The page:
A brand new Gallup poll suggests that U.S. job creation is the best it has been in five years.
While we are still in full recovery mode, the job market has slowly improved since the height of the "Great Recession," with the unemployment rate currently at an improved but still-unacceptable 7.6%.
Gallup's U.S. Job Creation index is currently at the highest score for any month since April of 2008, with 37% of American workers reporting that "their employer is hiring new people and expanding the size of its workforce," while only 15% report their company "is letting people go and reducing the size of its workforce."
Workers are also making more money hourly than ever before. The Bureau of Labor Statistics reported that 2013 has seen an all-time high in the average hourly wages for American employees.
This raises a peculiar question: if the job market and economy is improving, albeit very slowly, why are more Americans using food stamps than ever before?
2013 has seen a surge in the use of food stamps which are now at historical records. Currently, a record 47.8 million Americans are enrolled in the Supplemental Nutrition Assistance Program (SNAP). Enrollment in SNAP has increased 70% since 2008 and currently, an unbelievable 15 out of every 100 Americans are on food stamps.
Consequently, the U.S. spent a record $74.6 billion (slightly less than the combined budgets of the Department of Homeland Security and the Justice Department) on the SNAP program in 2012 alone. That expense has more than doubled since the start of the "Great Recession," increasing $40 billion dollars since 2008 ($34.6 billion).
While it is logical that a greater number of people required assistance during the recession, if job creation is the best it has been in five years and if hourly wages are at an all time high, why are a record number of Americans still on food stamps?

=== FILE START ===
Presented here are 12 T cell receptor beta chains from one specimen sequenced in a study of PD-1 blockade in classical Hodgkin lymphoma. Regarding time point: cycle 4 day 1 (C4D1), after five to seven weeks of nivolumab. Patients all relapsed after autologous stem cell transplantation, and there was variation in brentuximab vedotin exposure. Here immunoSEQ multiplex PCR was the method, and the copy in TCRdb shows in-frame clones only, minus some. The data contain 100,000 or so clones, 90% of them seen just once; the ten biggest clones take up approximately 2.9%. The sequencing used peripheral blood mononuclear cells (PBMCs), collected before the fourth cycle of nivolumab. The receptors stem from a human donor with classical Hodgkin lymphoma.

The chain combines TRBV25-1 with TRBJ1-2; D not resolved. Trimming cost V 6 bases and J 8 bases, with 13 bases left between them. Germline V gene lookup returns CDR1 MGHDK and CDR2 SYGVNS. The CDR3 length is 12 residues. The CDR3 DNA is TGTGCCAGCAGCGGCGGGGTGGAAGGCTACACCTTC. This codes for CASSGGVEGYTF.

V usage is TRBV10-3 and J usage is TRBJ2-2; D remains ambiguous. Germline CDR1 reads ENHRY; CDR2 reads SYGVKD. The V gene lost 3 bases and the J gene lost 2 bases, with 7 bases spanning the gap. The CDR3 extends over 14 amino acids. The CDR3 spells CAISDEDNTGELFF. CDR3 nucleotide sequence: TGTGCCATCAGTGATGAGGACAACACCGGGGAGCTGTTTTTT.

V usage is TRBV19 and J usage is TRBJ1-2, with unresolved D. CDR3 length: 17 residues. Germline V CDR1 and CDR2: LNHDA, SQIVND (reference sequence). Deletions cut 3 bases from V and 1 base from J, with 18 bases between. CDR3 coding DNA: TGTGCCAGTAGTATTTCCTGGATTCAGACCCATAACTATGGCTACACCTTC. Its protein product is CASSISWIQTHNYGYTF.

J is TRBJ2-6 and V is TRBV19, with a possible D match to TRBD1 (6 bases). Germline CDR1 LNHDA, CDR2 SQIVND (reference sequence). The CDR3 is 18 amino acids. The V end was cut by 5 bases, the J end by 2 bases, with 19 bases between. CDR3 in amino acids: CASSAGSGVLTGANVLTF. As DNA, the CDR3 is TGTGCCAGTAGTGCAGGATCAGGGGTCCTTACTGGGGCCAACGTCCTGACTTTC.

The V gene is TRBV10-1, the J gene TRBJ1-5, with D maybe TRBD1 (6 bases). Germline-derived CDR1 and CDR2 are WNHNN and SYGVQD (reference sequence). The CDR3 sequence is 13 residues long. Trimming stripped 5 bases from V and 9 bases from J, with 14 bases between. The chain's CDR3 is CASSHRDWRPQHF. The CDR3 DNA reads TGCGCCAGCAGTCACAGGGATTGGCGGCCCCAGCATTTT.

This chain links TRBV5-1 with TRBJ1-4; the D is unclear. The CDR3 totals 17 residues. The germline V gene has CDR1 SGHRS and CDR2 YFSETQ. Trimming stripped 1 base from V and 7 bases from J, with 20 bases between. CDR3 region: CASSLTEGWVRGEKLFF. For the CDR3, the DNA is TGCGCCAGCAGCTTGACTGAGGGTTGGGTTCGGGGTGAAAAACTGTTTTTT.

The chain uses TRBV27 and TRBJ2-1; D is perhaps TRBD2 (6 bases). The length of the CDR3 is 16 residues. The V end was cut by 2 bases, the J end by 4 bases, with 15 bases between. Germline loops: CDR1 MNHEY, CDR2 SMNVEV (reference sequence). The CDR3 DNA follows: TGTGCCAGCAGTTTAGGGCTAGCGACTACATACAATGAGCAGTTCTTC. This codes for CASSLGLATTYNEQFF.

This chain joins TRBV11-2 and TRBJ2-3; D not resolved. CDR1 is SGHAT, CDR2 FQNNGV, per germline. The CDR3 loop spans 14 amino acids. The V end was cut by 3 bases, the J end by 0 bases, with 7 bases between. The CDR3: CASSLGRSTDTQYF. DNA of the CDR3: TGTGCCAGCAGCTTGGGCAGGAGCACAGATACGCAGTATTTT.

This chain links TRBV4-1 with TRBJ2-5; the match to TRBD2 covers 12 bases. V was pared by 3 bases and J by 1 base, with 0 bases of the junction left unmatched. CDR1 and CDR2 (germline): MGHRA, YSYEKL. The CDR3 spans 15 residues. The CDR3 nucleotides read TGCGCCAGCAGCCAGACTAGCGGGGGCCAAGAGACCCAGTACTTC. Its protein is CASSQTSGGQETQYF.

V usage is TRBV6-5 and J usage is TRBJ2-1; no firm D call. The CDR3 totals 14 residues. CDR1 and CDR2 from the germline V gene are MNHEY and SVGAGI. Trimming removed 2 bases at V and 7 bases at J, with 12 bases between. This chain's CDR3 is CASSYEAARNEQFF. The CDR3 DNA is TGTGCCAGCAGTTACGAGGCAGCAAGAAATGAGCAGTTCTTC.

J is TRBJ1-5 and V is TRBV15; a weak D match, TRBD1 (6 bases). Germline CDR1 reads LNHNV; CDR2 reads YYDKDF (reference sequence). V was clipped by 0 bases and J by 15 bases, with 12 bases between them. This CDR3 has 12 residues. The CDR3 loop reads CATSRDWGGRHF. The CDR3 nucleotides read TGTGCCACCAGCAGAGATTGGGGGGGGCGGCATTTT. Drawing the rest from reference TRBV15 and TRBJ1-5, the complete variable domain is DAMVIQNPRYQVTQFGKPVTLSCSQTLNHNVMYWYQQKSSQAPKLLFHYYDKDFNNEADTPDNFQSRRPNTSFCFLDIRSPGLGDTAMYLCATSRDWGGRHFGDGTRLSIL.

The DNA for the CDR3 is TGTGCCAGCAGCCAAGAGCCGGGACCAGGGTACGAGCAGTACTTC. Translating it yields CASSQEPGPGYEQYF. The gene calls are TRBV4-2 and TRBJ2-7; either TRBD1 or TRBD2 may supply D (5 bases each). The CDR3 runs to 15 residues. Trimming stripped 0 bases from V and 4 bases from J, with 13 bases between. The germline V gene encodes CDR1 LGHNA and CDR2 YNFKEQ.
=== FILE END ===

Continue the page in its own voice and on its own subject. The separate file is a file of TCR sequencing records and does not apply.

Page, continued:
First, let's trace food stamp enrollment and the unemployment rate through the past 35 years.
In 1979, before the severe recession in the early 1980s, 17.6 million Americans (7.7% of all Americans) required food stamps. During that time the unemployment rate ranged from 5.6%-6.0%. By 1982, the unemployment rate hit 10.8% and 22.4 million Americans required food stamps. After the recession unemployment rate dropped, as did the number of Americans on food stamps, and 1985 saw a 7.0% unemployment rate and 19.9 million Americans (8.4%) on food stamps.
The recession of the early 1990s saw a similar pattern when the unemployment rate rose from 5.0% in 1989 — with 18.8 million (7.6%) Americans on food stamps — to 7.8% in 1992 — 25.5 million (10%) Americans on food stamps — before falling again by the mid-90's.
By 2000, the unemployment rate was 3.8% and the number of Americans on food stamps reached a 25+ year low with 17.1 million participants (6.1%) in the program. In 1975 there were also 17.1 million Americans on food stamps; however, as a percentage of the population, there was a greater 8.2% of all Americans on food stamps.
In March of this year, the Wall Street Journal identified several reasons for the sharp increase in food stamp participants and expenditures, despite the fact the financial crisis and recession ended in 2009.
One component has been a move by states to have more people apply for the federally-funded SNAP, allowing them to avoid additional welfare costs during the slow economic recovery after 2009.